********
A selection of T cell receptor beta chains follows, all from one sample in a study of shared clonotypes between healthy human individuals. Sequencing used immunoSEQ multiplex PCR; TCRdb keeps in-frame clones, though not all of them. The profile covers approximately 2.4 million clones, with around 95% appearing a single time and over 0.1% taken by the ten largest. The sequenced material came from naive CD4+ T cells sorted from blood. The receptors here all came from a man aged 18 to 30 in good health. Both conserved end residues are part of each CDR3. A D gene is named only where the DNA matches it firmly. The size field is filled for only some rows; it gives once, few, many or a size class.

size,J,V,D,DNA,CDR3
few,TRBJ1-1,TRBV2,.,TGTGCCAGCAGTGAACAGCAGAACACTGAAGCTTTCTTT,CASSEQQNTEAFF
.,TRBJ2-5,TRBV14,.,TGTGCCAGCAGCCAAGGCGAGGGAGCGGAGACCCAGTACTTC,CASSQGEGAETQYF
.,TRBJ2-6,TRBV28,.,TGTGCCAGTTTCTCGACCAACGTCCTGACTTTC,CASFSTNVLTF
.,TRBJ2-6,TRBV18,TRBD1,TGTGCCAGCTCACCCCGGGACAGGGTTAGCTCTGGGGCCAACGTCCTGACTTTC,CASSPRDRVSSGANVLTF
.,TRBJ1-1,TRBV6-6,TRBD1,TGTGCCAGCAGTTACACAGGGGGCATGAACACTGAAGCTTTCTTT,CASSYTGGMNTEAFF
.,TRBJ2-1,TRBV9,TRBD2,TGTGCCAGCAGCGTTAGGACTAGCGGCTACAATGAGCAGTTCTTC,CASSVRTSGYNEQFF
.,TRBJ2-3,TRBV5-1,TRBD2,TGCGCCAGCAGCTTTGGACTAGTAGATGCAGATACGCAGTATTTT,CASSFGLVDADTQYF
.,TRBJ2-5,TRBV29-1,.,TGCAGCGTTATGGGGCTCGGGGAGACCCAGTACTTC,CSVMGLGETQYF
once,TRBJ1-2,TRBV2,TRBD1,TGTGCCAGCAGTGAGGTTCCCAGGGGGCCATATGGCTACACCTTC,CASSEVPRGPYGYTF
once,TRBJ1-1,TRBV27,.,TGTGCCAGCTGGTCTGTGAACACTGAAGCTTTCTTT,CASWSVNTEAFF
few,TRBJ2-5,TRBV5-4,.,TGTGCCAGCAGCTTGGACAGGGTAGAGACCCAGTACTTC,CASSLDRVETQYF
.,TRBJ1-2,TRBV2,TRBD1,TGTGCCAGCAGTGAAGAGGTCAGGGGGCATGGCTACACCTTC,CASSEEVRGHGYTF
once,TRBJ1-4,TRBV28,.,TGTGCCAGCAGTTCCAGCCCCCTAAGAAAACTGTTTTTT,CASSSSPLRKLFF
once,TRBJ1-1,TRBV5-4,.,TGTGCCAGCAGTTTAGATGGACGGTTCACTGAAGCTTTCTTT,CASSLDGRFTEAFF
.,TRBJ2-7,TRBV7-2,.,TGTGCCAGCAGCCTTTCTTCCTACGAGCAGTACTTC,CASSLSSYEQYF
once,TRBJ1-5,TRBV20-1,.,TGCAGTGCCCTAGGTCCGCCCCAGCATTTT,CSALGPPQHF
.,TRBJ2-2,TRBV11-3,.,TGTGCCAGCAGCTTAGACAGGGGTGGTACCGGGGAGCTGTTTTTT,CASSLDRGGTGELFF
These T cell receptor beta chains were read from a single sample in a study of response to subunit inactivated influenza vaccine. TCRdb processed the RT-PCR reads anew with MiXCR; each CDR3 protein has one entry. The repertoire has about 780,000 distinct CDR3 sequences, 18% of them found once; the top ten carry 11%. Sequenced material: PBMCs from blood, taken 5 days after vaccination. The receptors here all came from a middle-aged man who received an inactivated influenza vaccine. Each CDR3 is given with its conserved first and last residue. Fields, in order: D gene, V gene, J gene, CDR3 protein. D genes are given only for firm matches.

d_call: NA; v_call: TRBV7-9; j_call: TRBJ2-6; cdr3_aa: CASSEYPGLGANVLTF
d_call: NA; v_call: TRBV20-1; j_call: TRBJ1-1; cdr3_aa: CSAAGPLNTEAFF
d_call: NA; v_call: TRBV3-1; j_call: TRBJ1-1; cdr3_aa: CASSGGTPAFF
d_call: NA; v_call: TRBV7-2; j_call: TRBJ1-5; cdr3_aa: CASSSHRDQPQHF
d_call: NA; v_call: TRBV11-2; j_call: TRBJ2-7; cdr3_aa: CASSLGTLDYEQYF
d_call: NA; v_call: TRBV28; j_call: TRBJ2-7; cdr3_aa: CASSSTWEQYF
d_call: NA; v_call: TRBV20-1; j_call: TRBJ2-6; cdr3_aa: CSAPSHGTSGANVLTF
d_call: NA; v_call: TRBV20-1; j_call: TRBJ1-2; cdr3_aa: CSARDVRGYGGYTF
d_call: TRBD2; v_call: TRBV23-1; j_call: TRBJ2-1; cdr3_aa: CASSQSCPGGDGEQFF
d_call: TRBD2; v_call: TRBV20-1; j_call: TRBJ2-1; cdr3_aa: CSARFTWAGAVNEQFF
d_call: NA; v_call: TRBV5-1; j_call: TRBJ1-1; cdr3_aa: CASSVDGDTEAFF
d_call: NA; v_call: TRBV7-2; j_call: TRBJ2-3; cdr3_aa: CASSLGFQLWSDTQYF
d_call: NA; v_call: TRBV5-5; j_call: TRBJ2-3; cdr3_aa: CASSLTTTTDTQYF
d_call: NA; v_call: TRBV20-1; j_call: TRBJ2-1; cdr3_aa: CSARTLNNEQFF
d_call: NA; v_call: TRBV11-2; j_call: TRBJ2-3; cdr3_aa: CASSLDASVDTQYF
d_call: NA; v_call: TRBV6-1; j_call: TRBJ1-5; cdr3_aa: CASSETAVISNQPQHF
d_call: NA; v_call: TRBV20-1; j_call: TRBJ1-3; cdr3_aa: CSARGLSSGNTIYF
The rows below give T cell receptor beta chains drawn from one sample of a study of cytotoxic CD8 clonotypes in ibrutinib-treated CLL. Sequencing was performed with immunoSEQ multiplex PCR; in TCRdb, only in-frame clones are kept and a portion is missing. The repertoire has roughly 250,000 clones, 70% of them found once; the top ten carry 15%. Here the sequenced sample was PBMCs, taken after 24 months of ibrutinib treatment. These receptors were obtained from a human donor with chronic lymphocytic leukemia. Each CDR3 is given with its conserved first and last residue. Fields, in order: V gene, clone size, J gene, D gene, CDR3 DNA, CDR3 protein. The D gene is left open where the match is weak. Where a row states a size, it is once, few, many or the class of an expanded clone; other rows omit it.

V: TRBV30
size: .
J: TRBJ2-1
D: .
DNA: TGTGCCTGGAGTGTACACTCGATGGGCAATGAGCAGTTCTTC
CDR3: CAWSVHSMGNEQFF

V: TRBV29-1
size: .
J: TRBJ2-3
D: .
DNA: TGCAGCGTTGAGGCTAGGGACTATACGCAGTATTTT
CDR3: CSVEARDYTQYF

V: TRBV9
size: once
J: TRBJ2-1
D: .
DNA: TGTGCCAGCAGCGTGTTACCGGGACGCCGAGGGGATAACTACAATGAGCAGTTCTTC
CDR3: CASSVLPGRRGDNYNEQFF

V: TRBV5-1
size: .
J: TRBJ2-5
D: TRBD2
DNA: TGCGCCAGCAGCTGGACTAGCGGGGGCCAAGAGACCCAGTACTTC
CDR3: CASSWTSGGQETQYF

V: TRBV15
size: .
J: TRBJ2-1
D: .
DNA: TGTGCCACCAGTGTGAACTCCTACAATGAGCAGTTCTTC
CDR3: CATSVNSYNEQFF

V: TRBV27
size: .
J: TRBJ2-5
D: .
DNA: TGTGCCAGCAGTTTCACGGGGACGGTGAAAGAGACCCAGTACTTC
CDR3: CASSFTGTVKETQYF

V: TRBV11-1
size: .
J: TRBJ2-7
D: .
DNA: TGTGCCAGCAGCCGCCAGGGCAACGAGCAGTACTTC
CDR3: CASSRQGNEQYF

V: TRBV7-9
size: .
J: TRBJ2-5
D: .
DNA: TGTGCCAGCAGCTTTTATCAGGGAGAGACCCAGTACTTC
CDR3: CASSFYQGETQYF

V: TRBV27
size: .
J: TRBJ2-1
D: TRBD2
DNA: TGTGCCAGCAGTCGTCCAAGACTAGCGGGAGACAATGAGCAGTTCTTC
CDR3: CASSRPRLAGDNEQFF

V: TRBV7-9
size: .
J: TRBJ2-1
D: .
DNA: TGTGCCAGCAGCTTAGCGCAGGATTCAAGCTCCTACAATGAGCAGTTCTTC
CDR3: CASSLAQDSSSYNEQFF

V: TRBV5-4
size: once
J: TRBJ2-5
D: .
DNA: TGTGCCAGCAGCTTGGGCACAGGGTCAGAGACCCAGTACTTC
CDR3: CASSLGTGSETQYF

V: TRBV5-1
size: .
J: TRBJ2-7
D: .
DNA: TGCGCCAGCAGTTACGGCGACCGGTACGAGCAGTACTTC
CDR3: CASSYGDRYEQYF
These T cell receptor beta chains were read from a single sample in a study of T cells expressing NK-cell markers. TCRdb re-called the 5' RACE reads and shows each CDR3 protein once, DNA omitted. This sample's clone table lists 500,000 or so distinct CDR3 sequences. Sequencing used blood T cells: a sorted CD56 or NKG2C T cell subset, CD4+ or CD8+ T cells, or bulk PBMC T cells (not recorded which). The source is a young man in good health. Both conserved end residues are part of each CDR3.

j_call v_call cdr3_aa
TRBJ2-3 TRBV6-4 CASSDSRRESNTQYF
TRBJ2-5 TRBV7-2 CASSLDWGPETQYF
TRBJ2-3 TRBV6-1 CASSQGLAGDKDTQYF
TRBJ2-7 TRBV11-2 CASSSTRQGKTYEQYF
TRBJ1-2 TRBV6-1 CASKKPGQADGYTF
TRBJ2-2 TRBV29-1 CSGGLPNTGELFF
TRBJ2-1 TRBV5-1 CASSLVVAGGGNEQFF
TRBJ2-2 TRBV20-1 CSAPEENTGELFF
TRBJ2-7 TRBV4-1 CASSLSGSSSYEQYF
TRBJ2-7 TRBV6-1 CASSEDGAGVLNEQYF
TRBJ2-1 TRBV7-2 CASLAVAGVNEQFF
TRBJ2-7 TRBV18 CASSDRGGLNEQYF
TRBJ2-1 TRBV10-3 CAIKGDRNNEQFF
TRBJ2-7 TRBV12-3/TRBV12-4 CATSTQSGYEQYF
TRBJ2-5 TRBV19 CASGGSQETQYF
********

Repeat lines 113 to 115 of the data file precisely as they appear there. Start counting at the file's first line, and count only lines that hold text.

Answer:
TRBJ2-3 TRBV6-4 CASSDSRRESNTQYF
TRBJ2-5 TRBV7-2 CASSLDWGPETQYF
TRBJ2-3 TRBV6-1 CASSQGLAGDKDTQYF